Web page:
have equal income, the Gini coefficient is 0.5; whereas for another population where the lowest 75% of people have
25% of income and the top 25% have 75% of the income, the Gini index is also 0.5. Economies with similar incomes
and Gini coefficients can have very different income distributions. Bell and Liberati claim that to rank income
inequality between two different populations based on their Gini indices is sometimes not possible, or misleading.[55]
Extreme wealth inequality, yet low income Gini coefficient
A Gini index does not contain information about absolute national or personal incomes. Populations can have very low
income Gini indices, yet simultaneously very high wealth Gini index. By measuring inequality in income, the Gini
ignores the differential efficiency of use of household income. By ignoring wealth (except as it contributes to income)
the Gini can create the appearance of inequality when the people compared are at different stages in their life. Wealthy
countries such as Sweden can show a low Gini coefficient for disposable income of 0.31 thereby appearing equal, yet
have very high Gini coefficient for wealth of 0.79 to 0.86 thereby suggesting an extremely unequal wealth distribution
in its society.[56][57] These factors are not assessed in income-based Gini.

Other uses
Although the Gini coefficient is most popular in economics, it can in theory be applied in any field of science that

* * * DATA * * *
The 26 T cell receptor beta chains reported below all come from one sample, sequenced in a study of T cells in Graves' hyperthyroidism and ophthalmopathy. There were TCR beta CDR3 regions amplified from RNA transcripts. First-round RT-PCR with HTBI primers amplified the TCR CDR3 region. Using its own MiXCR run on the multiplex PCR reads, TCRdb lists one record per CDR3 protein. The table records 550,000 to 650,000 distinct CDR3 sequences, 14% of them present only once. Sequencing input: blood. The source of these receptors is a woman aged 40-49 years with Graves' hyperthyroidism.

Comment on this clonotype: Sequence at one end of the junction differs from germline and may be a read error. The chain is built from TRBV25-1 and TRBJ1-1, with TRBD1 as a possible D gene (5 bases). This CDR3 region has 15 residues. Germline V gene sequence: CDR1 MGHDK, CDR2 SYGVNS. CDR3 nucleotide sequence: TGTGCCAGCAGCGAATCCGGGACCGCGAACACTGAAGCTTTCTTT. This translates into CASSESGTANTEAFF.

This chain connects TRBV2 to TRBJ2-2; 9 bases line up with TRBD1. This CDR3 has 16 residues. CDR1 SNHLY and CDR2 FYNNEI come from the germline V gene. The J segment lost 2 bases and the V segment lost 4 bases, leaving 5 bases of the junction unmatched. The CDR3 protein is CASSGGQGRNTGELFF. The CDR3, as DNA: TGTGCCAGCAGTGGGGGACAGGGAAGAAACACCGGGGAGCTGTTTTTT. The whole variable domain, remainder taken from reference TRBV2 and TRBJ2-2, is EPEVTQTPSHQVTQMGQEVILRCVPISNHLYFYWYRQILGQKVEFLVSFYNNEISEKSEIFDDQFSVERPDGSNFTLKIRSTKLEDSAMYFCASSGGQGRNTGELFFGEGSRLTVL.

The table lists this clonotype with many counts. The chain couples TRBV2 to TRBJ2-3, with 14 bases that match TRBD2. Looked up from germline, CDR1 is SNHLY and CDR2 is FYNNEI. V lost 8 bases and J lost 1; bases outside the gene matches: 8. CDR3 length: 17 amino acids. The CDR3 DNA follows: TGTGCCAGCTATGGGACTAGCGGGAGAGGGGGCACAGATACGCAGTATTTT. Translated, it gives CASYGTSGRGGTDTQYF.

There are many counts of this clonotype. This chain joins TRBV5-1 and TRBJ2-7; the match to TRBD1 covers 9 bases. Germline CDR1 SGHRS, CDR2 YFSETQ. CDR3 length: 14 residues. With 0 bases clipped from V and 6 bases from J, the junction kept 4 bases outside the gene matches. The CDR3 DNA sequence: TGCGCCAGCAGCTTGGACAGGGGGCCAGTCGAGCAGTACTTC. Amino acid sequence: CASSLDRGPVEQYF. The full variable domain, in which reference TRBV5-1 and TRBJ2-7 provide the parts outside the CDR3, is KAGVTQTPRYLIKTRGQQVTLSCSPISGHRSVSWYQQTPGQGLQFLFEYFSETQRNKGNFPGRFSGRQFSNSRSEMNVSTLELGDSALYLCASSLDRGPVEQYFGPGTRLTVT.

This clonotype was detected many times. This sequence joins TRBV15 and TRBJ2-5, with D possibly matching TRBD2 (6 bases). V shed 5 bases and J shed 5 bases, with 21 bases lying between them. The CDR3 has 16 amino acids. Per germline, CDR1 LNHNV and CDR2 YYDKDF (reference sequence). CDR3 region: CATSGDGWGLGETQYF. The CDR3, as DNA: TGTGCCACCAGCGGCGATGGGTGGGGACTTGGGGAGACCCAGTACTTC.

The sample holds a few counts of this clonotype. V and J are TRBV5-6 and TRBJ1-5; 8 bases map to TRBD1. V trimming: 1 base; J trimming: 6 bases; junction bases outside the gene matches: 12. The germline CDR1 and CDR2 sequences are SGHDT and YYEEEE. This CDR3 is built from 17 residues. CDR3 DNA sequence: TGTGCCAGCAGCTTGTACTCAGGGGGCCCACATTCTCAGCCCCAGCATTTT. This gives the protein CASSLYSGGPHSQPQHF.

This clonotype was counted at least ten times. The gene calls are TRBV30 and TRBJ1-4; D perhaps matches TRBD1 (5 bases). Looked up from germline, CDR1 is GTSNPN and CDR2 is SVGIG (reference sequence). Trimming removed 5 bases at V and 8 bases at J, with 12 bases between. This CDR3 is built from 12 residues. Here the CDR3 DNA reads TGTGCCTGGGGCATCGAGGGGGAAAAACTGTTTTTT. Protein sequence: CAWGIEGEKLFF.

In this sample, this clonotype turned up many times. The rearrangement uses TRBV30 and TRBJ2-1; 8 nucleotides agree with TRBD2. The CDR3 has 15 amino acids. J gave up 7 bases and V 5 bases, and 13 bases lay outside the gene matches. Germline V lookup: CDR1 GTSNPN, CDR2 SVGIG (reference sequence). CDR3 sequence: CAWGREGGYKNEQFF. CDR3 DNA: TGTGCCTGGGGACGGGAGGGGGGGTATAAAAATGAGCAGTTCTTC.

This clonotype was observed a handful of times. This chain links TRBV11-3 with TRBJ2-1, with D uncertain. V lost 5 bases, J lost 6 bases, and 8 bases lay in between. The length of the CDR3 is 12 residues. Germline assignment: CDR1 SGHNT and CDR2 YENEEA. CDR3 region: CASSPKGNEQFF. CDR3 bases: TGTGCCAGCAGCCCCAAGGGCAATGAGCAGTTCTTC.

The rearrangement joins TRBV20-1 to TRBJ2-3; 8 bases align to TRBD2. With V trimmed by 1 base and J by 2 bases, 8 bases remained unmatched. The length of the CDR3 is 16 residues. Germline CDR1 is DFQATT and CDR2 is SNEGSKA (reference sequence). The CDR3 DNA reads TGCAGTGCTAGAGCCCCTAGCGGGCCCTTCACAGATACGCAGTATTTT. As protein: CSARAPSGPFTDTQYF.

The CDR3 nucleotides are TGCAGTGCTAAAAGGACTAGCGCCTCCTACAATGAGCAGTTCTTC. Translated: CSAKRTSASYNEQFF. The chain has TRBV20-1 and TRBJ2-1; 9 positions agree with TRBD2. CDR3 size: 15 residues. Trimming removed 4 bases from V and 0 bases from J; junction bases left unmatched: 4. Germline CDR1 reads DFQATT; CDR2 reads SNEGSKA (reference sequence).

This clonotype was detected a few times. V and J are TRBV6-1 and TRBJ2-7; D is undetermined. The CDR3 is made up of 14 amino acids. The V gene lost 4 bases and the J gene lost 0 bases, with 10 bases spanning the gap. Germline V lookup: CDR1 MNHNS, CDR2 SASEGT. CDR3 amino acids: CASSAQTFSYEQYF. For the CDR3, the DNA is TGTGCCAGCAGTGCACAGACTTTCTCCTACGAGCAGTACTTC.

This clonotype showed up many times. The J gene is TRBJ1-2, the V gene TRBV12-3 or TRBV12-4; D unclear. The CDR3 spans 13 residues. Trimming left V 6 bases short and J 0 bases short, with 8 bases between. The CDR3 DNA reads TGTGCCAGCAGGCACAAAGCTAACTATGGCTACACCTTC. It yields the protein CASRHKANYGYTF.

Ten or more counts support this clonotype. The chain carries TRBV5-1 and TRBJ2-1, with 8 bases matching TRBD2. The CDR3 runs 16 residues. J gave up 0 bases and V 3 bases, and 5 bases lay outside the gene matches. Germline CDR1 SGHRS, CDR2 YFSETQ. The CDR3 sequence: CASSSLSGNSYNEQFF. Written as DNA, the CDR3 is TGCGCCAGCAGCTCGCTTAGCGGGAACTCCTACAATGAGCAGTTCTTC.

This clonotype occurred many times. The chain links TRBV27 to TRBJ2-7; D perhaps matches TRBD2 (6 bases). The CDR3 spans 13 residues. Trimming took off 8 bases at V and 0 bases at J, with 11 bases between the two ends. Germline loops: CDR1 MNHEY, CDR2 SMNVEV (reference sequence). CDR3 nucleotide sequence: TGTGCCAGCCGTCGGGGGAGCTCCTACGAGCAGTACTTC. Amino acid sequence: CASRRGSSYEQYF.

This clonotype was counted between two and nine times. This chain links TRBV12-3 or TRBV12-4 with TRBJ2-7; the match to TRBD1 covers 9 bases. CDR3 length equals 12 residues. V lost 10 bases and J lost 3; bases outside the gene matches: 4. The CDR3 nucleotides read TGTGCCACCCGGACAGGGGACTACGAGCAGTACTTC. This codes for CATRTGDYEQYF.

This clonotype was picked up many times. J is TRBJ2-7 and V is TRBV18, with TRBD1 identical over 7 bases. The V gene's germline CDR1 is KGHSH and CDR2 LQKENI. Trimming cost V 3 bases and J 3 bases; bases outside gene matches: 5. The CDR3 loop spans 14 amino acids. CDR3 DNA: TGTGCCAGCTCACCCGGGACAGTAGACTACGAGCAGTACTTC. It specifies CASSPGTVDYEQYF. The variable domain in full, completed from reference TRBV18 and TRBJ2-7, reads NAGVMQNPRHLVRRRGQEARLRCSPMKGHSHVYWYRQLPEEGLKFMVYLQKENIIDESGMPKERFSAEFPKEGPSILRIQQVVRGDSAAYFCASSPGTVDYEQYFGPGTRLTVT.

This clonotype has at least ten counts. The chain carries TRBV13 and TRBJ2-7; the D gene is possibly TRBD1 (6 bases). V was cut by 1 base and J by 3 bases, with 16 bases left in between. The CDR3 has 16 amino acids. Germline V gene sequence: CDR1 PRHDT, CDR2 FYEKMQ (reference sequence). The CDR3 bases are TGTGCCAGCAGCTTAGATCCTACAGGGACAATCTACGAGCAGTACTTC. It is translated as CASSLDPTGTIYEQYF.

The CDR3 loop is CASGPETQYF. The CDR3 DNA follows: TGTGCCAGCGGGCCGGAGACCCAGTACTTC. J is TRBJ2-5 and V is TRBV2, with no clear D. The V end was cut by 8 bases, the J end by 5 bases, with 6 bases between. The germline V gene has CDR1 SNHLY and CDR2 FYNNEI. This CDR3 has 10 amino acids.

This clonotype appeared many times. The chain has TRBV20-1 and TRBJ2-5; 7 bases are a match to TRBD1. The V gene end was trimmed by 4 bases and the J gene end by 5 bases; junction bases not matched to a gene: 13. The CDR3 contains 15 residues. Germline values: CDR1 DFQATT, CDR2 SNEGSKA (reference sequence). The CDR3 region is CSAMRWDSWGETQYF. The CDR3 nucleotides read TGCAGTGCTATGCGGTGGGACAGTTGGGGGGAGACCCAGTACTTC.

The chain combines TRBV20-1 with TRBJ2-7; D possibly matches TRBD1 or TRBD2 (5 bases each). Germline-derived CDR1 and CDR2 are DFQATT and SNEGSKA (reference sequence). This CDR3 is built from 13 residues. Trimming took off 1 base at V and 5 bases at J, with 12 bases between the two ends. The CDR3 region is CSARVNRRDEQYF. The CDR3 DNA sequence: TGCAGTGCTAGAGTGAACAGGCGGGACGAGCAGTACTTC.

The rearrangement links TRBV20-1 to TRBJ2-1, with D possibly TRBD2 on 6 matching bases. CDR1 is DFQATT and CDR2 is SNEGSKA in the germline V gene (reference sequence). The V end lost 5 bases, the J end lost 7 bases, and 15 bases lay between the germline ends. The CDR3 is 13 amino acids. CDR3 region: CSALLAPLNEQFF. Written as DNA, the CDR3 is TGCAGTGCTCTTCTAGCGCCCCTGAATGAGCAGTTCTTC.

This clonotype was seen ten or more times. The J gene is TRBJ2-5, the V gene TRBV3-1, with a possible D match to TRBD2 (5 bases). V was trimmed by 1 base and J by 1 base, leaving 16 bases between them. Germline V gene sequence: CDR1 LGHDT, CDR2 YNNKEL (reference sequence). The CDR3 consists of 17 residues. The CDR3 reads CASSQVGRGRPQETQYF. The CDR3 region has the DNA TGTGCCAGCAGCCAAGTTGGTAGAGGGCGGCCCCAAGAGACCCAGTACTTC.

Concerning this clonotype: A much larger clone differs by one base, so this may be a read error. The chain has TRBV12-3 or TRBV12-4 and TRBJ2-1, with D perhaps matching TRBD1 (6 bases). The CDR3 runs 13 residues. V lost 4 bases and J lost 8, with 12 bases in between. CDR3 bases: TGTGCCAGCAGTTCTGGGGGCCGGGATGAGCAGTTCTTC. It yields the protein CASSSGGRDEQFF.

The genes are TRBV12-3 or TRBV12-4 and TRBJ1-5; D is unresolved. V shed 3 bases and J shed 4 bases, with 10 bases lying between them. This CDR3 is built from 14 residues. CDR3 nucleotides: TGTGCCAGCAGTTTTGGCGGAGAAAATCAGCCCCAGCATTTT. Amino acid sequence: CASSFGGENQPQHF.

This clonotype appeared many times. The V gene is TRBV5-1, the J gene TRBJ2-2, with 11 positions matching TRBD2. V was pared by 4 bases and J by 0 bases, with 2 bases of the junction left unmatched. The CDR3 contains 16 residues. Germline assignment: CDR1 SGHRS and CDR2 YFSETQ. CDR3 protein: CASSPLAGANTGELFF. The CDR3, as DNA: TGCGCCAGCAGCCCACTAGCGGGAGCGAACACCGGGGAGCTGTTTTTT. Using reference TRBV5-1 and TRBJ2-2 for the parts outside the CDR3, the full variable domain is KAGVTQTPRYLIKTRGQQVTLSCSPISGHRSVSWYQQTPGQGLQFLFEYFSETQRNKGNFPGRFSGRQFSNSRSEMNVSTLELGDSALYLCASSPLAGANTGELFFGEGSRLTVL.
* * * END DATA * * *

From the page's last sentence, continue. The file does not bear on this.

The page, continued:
studies a distribution. For example, in ecology the Gini coefficient has been used as a measure of biodiversity, where
the cumulative proportion of species is plotted against cumulative proportion of individuals.[77] In health, it has been
used as a measure of the inequality of health related quality of life in a population.[78] In education, it has been used as a
measure of the inequality of universities.[79] In chemistry it has been used to express the selectivity of protein kinase
inhibitors against a panel of kinases.[80] In engineering, it has been used to evaluate the fairness achieved by Internet
routers in scheduling packet transmissions from different flows of traffic.[81] In statistics, building decision trees, it is
used to measure the purity of possible child nodes, with the aim of maximizing the average purity of two child nodes
when splitting, and it has been compared with other equality measures.[82]
The Gini coefficient is sometimes used for the measurement of the discriminatory power of rating systems in credit
risk management.[83]
The discriminatory power refers to a credit risk model's ability to differentiate between defaulting and non-defaulting
clients. The formula , in calculation section above, may be used for the final model and also at individual model factor
level, to quantify the discriminatory power of individual factors. It is related to accuracy ratio in population assessment
models.